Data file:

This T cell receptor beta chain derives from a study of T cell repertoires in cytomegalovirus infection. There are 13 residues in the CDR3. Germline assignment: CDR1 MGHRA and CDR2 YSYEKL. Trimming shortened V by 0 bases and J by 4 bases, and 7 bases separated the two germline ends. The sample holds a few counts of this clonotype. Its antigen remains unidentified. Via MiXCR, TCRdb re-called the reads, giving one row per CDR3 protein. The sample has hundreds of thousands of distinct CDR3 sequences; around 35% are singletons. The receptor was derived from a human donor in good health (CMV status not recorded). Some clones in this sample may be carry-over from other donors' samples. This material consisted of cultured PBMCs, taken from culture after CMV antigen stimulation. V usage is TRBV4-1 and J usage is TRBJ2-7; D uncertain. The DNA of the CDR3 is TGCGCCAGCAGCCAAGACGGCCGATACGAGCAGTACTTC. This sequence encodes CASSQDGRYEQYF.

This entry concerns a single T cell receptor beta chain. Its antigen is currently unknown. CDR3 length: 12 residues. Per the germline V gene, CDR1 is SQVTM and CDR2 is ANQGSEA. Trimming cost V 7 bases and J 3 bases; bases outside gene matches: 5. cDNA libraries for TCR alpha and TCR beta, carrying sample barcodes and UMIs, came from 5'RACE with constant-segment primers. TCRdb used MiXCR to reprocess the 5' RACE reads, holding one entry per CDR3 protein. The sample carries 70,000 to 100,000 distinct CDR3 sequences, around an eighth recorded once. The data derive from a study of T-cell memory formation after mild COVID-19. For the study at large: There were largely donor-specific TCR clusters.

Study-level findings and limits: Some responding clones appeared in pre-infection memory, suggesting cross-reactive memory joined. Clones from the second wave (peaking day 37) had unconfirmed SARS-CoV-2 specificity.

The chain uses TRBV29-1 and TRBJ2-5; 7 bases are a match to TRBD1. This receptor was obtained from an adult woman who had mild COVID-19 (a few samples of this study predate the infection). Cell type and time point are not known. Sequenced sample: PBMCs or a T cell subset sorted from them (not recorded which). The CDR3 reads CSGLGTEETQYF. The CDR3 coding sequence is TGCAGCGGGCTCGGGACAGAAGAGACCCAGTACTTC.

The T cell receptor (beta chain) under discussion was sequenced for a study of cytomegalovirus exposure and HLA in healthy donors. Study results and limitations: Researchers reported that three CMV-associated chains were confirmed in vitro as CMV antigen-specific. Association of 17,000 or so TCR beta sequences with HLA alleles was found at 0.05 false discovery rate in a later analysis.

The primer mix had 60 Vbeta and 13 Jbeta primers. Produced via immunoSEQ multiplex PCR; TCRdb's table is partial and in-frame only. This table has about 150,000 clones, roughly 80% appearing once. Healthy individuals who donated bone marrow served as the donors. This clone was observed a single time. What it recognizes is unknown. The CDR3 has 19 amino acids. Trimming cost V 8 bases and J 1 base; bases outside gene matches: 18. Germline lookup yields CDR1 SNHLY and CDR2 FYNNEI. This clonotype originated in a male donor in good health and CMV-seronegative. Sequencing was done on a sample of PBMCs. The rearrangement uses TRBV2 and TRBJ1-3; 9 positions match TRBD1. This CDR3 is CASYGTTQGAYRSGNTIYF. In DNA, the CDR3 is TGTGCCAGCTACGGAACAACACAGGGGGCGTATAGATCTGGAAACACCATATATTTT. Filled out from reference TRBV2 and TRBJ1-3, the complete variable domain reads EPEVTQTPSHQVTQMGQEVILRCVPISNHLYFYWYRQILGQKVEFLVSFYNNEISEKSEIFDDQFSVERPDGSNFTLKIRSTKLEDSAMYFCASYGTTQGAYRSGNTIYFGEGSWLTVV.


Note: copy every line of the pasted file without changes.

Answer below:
This T cell receptor beta chain derives from a study of T cell repertoires in cytomegalovirus infection. There are 13 residues in the CDR3. Germline assignment: CDR1 MGHRA and CDR2 YSYEKL. Trimming shortened V by 0 bases and J by 4 bases, and 7 bases separated the two germline ends. The sample holds a few counts of this clonotype. Its antigen remains unidentified. Via MiXCR, TCRdb re-called the reads, giving one row per CDR3 protein. The sample has hundreds of thousands of distinct CDR3 sequences; around 35% are singletons. The receptor was derived from a human donor in good health (CMV status not recorded). Some clones in this sample may be carry-over from other donors' samples. This material consisted of cultured PBMCs, taken from culture after CMV antigen stimulation. V usage is TRBV4-1 and J usage is TRBJ2-7; D uncertain. The DNA of the CDR3 is TGCGCCAGCAGCCAAGACGGCCGATACGAGCAGTACTTC. This sequence encodes CASSQDGRYEQYF.

This entry concerns a single T cell receptor beta chain. Its antigen is currently unknown. CDR3 length: 12 residues. Per the germline V gene, CDR1 is SQVTM and CDR2 is ANQGSEA. Trimming cost V 7 bases and J 3 bases; bases outside gene matches: 5. cDNA libraries for TCR alpha and TCR beta, carrying sample barcodes and UMIs, came from 5'RACE with constant-segment primers. TCRdb used MiXCR to reprocess the 5' RACE reads, holding one entry per CDR3 protein. The sample carries 70,000 to 100,000 distinct CDR3 sequences, around an eighth recorded once. The data derive from a study of T-cell memory formation after mild COVID-19. For the study at large: There were largely donor-specific TCR clusters.

Study-level findings and limits: Some responding clones appeared in pre-infection memory, suggesting cross-reactive memory joined. Clones from the second wave (peaking day 37) had unconfirmed SARS-CoV-2 specificity.

The chain uses TRBV29-1 and TRBJ2-5; 7 bases are a match to TRBD1. This receptor was obtained from an adult woman who had mild COVID-19 (a few samples of this study predate the infection). Cell type and time point are not known. Sequenced sample: PBMCs or a T cell subset sorted from them (not recorded which). The CDR3 reads CSGLGTEETQYF. The CDR3 coding sequence is TGCAGCGGGCTCGGGACAGAAGAGACCCAGTACTTC.

The T cell receptor (beta chain) under discussion was sequenced for a study of cytomegalovirus exposure and HLA in healthy donors. Study results and limitations: Researchers reported that three CMV-associated chains were confirmed in vitro as CMV antigen-specific. Association of 17,000 or so TCR beta sequences with HLA alleles was found at 0.05 false discovery rate in a later analysis.

The primer mix had 60 Vbeta and 13 Jbeta primers. Produced via immunoSEQ multiplex PCR; TCRdb's table is partial and in-frame only. This table has about 150,000 clones, roughly 80% appearing once. Healthy individuals who donated bone marrow served as the donors. This clone was observed a single time. What it recognizes is unknown. The CDR3 has 19 amino acids. Trimming cost V 8 bases and J 1 base; bases outside gene matches: 18. Germline lookup yields CDR1 SNHLY and CDR2 FYNNEI. This clonotype originated in a male donor in good health and CMV-seronegative. Sequencing was done on a sample of PBMCs. The rearrangement uses TRBV2 and TRBJ1-3; 9 positions match TRBD1. This CDR3 is CASYGTTQGAYRSGNTIYF. In DNA, the CDR3 is TGTGCCAGCTACGGAACAACACAGGGGGCGTATAGATCTGGAAACACCATATATTTT. Filled out from reference TRBV2 and TRBJ1-3, the complete variable domain reads EPEVTQTPSHQVTQMGQEVILRCVPISNHLYFYWYRQILGQKVEFLVSFYNNEISEKSEIFDDQFSVERPDGSNFTLKIRSTKLEDSAMYFCASYGTTQGAYRSGNTIYFGEGSWLTVV.